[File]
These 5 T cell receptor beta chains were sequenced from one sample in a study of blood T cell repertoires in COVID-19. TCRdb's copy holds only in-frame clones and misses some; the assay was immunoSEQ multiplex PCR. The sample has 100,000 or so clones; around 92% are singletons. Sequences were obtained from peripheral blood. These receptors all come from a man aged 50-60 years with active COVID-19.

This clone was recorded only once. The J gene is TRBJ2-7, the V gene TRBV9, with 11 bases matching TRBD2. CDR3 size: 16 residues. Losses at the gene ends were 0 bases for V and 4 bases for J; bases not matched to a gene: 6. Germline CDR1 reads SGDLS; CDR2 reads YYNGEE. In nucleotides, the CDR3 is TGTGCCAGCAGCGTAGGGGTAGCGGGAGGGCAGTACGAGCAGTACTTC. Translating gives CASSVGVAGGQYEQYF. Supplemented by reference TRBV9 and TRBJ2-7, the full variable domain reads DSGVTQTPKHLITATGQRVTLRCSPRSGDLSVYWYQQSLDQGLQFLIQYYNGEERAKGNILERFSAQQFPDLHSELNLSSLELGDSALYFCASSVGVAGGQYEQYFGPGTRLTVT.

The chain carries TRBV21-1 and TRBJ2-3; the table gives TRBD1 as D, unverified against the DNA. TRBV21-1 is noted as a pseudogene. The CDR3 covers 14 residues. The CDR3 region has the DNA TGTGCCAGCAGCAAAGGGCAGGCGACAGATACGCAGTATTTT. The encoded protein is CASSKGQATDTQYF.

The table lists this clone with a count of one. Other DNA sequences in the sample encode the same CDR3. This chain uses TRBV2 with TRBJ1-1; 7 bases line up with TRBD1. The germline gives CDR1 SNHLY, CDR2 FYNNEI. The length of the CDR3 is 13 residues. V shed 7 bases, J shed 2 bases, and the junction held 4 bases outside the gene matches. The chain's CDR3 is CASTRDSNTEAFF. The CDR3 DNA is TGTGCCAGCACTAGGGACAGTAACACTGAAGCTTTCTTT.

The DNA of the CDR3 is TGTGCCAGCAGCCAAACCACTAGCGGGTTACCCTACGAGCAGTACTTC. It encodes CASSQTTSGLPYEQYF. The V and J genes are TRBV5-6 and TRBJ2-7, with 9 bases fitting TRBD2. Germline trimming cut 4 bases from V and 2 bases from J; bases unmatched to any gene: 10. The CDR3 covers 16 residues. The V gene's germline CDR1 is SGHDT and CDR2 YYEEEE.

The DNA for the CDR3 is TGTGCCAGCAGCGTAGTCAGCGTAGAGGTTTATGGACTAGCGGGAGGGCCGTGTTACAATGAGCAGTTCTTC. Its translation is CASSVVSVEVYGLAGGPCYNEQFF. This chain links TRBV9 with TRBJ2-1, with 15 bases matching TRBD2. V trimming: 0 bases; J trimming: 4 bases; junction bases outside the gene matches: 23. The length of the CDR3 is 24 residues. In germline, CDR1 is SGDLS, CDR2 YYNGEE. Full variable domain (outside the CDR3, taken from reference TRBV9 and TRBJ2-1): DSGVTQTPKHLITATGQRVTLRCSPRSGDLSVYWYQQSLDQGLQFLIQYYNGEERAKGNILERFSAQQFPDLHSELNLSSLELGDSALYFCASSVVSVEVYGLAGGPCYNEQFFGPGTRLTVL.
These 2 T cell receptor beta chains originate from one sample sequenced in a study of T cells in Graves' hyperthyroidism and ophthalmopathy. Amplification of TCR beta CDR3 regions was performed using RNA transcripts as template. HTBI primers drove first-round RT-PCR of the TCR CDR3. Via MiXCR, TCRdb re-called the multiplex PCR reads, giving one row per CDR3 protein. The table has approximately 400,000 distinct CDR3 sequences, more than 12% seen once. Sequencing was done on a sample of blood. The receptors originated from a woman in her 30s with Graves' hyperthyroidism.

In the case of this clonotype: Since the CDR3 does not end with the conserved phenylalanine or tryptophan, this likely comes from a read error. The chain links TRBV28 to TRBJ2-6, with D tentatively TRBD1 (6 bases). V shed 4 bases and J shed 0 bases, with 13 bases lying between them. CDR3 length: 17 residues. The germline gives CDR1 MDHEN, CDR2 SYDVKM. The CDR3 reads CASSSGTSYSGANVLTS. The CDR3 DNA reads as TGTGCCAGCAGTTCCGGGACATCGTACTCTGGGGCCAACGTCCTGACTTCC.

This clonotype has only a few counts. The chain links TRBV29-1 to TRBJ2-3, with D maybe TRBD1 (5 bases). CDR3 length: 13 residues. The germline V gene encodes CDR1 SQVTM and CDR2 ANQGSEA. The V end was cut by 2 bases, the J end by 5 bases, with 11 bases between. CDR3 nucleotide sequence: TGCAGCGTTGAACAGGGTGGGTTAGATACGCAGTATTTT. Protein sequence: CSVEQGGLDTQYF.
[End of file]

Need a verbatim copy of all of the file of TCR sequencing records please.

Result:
These 5 T cell receptor beta chains were sequenced from one sample in a study of blood T cell repertoires in COVID-19. TCRdb's copy holds only in-frame clones and misses some; the assay was immunoSEQ multiplex PCR. The sample has 100,000 or so clones; around 92% are singletons. Sequences were obtained from peripheral blood. These receptors all come from a man aged 50-60 years with active COVID-19.

This clone was recorded only once. The J gene is TRBJ2-7, the V gene TRBV9, with 11 bases matching TRBD2. CDR3 size: 16 residues. Losses at the gene ends were 0 bases for V and 4 bases for J; bases not matched to a gene: 6. Germline CDR1 reads SGDLS; CDR2 reads YYNGEE. In nucleotides, the CDR3 is TGTGCCAGCAGCGTAGGGGTAGCGGGAGGGCAGTACGAGCAGTACTTC. Translating gives CASSVGVAGGQYEQYF. Supplemented by reference TRBV9 and TRBJ2-7, the full variable domain reads DSGVTQTPKHLITATGQRVTLRCSPRSGDLSVYWYQQSLDQGLQFLIQYYNGEERAKGNILERFSAQQFPDLHSELNLSSLELGDSALYFCASSVGVAGGQYEQYFGPGTRLTVT.

The chain carries TRBV21-1 and TRBJ2-3; the table gives TRBD1 as D, unverified against the DNA. TRBV21-1 is noted as a pseudogene. The CDR3 covers 14 residues. The CDR3 region has the DNA TGTGCCAGCAGCAAAGGGCAGGCGACAGATACGCAGTATTTT. The encoded protein is CASSKGQATDTQYF.

The table lists this clone with a count of one. Other DNA sequences in the sample encode the same CDR3. This chain uses TRBV2 with TRBJ1-1; 7 bases line up with TRBD1. The germline gives CDR1 SNHLY, CDR2 FYNNEI. The length of the CDR3 is 13 residues. V shed 7 bases, J shed 2 bases, and the junction held 4 bases outside the gene matches. The chain's CDR3 is CASTRDSNTEAFF. The CDR3 DNA is TGTGCCAGCACTAGGGACAGTAACACTGAAGCTTTCTTT.

The DNA of the CDR3 is TGTGCCAGCAGCCAAACCACTAGCGGGTTACCCTACGAGCAGTACTTC. It encodes CASSQTTSGLPYEQYF. The V and J genes are TRBV5-6 and TRBJ2-7, with 9 bases fitting TRBD2. Germline trimming cut 4 bases from V and 2 bases from J; bases unmatched to any gene: 10. The CDR3 covers 16 residues. The V gene's germline CDR1 is SGHDT and CDR2 YYEEEE.

The DNA for the CDR3 is TGTGCCAGCAGCGTAGTCAGCGTAGAGGTTTATGGACTAGCGGGAGGGCCGTGTTACAATGAGCAGTTCTTC. Its translation is CASSVVSVEVYGLAGGPCYNEQFF. This chain links TRBV9 with TRBJ2-1, with 15 bases matching TRBD2. V trimming: 0 bases; J trimming: 4 bases; junction bases outside the gene matches: 23. The length of the CDR3 is 24 residues. In germline, CDR1 is SGDLS, CDR2 YYNGEE. Full variable domain (outside the CDR3, taken from reference TRBV9 and TRBJ2-1): DSGVTQTPKHLITATGQRVTLRCSPRSGDLSVYWYQQSLDQGLQFLIQYYNGEERAKGNILERFSAQQFPDLHSELNLSSLELGDSALYFCASSVVSVEVYGLAGGPCYNEQFFGPGTRLTVL.
These 2 T cell receptor beta chains originate from one sample sequenced in a study of T cells in Graves' hyperthyroidism and ophthalmopathy. Amplification of TCR beta CDR3 regions was performed using RNA transcripts as template. HTBI primers drove first-round RT-PCR of the TCR CDR3. Via MiXCR, TCRdb re-called the multiplex PCR reads, giving one row per CDR3 protein. The table has approximately 400,000 distinct CDR3 sequences, more than 12% seen once. Sequencing was done on a sample of blood. The receptors originated from a woman in her 30s with Graves' hyperthyroidism.

In the case of this clonotype: Since the CDR3 does not end with the conserved phenylalanine or tryptophan, this likely comes from a read error. The chain links TRBV28 to TRBJ2-6, with D tentatively TRBD1 (6 bases). V shed 4 bases and J shed 0 bases, with 13 bases lying between them. CDR3 length: 17 residues. The germline gives CDR1 MDHEN, CDR2 SYDVKM. The CDR3 reads CASSSGTSYSGANVLTS. The CDR3 DNA reads as TGTGCCAGCAGTTCCGGGACATCGTACTCTGGGGCCAACGTCCTGACTTCC.

This clonotype has only a few counts. The chain links TRBV29-1 to TRBJ2-3, with D maybe TRBD1 (5 bases). CDR3 length: 13 residues. The germline V gene encodes CDR1 SQVTM and CDR2 ANQGSEA. The V end was cut by 2 bases, the J end by 5 bases, with 11 bases between. CDR3 nucleotide sequence: TGCAGCGTTGAACAGGGTGGGTTAGATACGCAGTATTTT. Protein sequence: CSVEQGGLDTQYF.